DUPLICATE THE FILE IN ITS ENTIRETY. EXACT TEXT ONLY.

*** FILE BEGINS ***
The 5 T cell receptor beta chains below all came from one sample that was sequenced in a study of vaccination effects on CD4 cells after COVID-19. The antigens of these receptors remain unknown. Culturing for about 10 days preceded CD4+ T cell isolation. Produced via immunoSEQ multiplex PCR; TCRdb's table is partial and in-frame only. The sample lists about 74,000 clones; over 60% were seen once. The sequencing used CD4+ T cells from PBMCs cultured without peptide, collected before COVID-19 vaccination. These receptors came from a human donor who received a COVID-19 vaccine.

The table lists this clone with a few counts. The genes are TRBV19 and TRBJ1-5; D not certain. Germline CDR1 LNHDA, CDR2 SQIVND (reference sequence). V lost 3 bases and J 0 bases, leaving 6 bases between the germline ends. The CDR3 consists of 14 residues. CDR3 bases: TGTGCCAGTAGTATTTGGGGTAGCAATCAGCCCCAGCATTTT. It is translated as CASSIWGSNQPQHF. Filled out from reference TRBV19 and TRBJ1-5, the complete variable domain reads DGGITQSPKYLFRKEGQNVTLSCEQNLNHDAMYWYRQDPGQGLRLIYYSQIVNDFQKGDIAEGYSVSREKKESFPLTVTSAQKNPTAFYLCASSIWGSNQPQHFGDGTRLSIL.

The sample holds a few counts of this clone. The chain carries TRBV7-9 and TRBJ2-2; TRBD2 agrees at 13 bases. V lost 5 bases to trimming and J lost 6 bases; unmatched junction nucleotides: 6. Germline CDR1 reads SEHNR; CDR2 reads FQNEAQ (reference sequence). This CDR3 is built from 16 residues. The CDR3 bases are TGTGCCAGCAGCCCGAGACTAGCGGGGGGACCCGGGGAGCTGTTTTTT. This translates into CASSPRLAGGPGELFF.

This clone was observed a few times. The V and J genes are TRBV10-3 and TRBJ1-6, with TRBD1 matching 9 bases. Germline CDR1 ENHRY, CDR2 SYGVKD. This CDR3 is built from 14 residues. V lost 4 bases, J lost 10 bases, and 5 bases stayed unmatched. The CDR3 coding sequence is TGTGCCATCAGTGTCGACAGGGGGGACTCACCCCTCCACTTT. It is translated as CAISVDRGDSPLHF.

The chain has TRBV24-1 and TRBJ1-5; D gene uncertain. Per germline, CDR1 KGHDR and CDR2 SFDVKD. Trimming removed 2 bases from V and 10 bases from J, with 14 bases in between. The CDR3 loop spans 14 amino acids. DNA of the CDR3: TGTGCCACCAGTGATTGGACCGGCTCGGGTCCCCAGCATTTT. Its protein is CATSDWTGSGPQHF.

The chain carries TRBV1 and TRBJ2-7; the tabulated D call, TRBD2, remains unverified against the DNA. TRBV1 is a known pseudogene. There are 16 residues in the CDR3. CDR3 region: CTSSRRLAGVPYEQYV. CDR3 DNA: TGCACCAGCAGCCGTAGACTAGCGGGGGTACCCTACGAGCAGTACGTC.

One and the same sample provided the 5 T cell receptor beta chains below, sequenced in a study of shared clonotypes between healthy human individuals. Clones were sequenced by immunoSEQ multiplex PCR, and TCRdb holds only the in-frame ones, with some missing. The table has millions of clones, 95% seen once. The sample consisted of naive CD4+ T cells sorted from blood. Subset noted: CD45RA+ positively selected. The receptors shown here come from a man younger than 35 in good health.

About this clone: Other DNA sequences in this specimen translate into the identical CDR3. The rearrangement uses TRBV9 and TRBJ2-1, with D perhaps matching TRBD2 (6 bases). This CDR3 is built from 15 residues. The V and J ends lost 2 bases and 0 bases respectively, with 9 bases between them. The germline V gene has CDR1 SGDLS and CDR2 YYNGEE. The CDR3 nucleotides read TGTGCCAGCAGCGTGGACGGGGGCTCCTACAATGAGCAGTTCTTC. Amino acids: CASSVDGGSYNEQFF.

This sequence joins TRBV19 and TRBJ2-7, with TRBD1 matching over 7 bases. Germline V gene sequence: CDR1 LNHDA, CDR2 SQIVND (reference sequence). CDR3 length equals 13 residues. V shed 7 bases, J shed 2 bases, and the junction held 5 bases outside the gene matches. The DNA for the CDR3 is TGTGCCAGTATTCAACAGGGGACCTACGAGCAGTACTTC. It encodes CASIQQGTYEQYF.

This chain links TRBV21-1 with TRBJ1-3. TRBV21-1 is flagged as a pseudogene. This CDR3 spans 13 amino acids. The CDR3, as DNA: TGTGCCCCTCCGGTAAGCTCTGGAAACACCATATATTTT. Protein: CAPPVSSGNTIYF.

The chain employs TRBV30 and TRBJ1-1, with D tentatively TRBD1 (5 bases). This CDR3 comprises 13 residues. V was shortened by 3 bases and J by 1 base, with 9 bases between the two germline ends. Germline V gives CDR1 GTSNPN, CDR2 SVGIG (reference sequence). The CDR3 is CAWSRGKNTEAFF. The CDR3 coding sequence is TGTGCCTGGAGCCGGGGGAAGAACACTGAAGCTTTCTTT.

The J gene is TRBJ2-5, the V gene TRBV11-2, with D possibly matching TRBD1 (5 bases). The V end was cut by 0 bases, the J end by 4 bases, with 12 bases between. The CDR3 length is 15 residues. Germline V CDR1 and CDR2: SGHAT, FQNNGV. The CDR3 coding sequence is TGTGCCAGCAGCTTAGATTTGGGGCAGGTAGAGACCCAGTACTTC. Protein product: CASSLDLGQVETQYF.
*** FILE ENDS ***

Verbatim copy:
The 5 T cell receptor beta chains below all came from one sample that was sequenced in a study of vaccination effects on CD4 cells after COVID-19. The antigens of these receptors remain unknown. Culturing for about 10 days preceded CD4+ T cell isolation. Produced via immunoSEQ multiplex PCR; TCRdb's table is partial and in-frame only. The sample lists about 74,000 clones; over 60% were seen once. The sequencing used CD4+ T cells from PBMCs cultured without peptide, collected before COVID-19 vaccination. These receptors came from a human donor who received a COVID-19 vaccine.

The table lists this clone with a few counts. The genes are TRBV19 and TRBJ1-5; D not certain. Germline CDR1 LNHDA, CDR2 SQIVND (reference sequence). V lost 3 bases and J 0 bases, leaving 6 bases between the germline ends. The CDR3 consists of 14 residues. CDR3 bases: TGTGCCAGTAGTATTTGGGGTAGCAATCAGCCCCAGCATTTT. It is translated as CASSIWGSNQPQHF. Filled out from reference TRBV19 and TRBJ1-5, the complete variable domain reads DGGITQSPKYLFRKEGQNVTLSCEQNLNHDAMYWYRQDPGQGLRLIYYSQIVNDFQKGDIAEGYSVSREKKESFPLTVTSAQKNPTAFYLCASSIWGSNQPQHFGDGTRLSIL.

The sample holds a few counts of this clone. The chain carries TRBV7-9 and TRBJ2-2; TRBD2 agrees at 13 bases. V lost 5 bases to trimming and J lost 6 bases; unmatched junction nucleotides: 6. Germline CDR1 reads SEHNR; CDR2 reads FQNEAQ (reference sequence). This CDR3 is built from 16 residues. The CDR3 bases are TGTGCCAGCAGCCCGAGACTAGCGGGGGGACCCGGGGAGCTGTTTTTT. This translates into CASSPRLAGGPGELFF.

This clone was observed a few times. The V and J genes are TRBV10-3 and TRBJ1-6, with TRBD1 matching 9 bases. Germline CDR1 ENHRY, CDR2 SYGVKD. This CDR3 is built from 14 residues. V lost 4 bases, J lost 10 bases, and 5 bases stayed unmatched. The CDR3 coding sequence is TGTGCCATCAGTGTCGACAGGGGGGACTCACCCCTCCACTTT. It is translated as CAISVDRGDSPLHF.

The chain has TRBV24-1 and TRBJ1-5; D gene uncertain. Per germline, CDR1 KGHDR and CDR2 SFDVKD. Trimming removed 2 bases from V and 10 bases from J, with 14 bases in between. The CDR3 loop spans 14 amino acids. DNA of the CDR3: TGTGCCACCAGTGATTGGACCGGCTCGGGTCCCCAGCATTTT. Its protein is CATSDWTGSGPQHF.

The chain carries TRBV1 and TRBJ2-7; the tabulated D call, TRBD2, remains unverified against the DNA. TRBV1 is a known pseudogene. There are 16 residues in the CDR3. CDR3 region: CTSSRRLAGVPYEQYV. CDR3 DNA: TGCACCAGCAGCCGTAGACTAGCGGGGGTACCCTACGAGCAGTACGTC.

One and the same sample provided the 5 T cell receptor beta chains below, sequenced in a study of shared clonotypes between healthy human individuals. Clones were sequenced by immunoSEQ multiplex PCR, and TCRdb holds only the in-frame ones, with some missing. The table has millions of clones, 95% seen once. The sample consisted of naive CD4+ T cells sorted from blood. Subset noted: CD45RA+ positively selected. The receptors shown here come from a man younger than 35 in good health.

About this clone: Other DNA sequences in this specimen translate into the identical CDR3. The rearrangement uses TRBV9 and TRBJ2-1, with D perhaps matching TRBD2 (6 bases). This CDR3 is built from 15 residues. The V and J ends lost 2 bases and 0 bases respectively, with 9 bases between them. The germline V gene has CDR1 SGDLS and CDR2 YYNGEE. The CDR3 nucleotides read TGTGCCAGCAGCGTGGACGGGGGCTCCTACAATGAGCAGTTCTTC. Amino acids: CASSVDGGSYNEQFF.

This sequence joins TRBV19 and TRBJ2-7, with TRBD1 matching over 7 bases. Germline V gene sequence: CDR1 LNHDA, CDR2 SQIVND (reference sequence). CDR3 length equals 13 residues. V shed 7 bases, J shed 2 bases, and the junction held 5 bases outside the gene matches. The DNA for the CDR3 is TGTGCCAGTATTCAACAGGGGACCTACGAGCAGTACTTC. It encodes CASIQQGTYEQYF.

This chain links TRBV21-1 with TRBJ1-3. TRBV21-1 is flagged as a pseudogene. This CDR3 spans 13 amino acids. The CDR3, as DNA: TGTGCCCCTCCGGTAAGCTCTGGAAACACCATATATTTT. Protein: CAPPVSSGNTIYF.

The chain employs TRBV30 and TRBJ1-1, with D tentatively TRBD1 (5 bases). This CDR3 comprises 13 residues. V was shortened by 3 bases and J by 1 base, with 9 bases between the two germline ends. Germline V gives CDR1 GTSNPN, CDR2 SVGIG (reference sequence). The CDR3 is CAWSRGKNTEAFF. The CDR3 coding sequence is TGTGCCTGGAGCCGGGGGAAGAACACTGAAGCTTTCTTT.

The J gene is TRBJ2-5, the V gene TRBV11-2, with D possibly matching TRBD1 (5 bases). The V end was cut by 0 bases, the J end by 4 bases, with 12 bases between. The CDR3 length is 15 residues. Germline V CDR1 and CDR2: SGHAT, FQNNGV. The CDR3 coding sequence is TGTGCCAGCAGCTTAGATTTGGGGCAGGTAGAGACCCAGTACTTC. Protein product: CASSLDLGQVETQYF.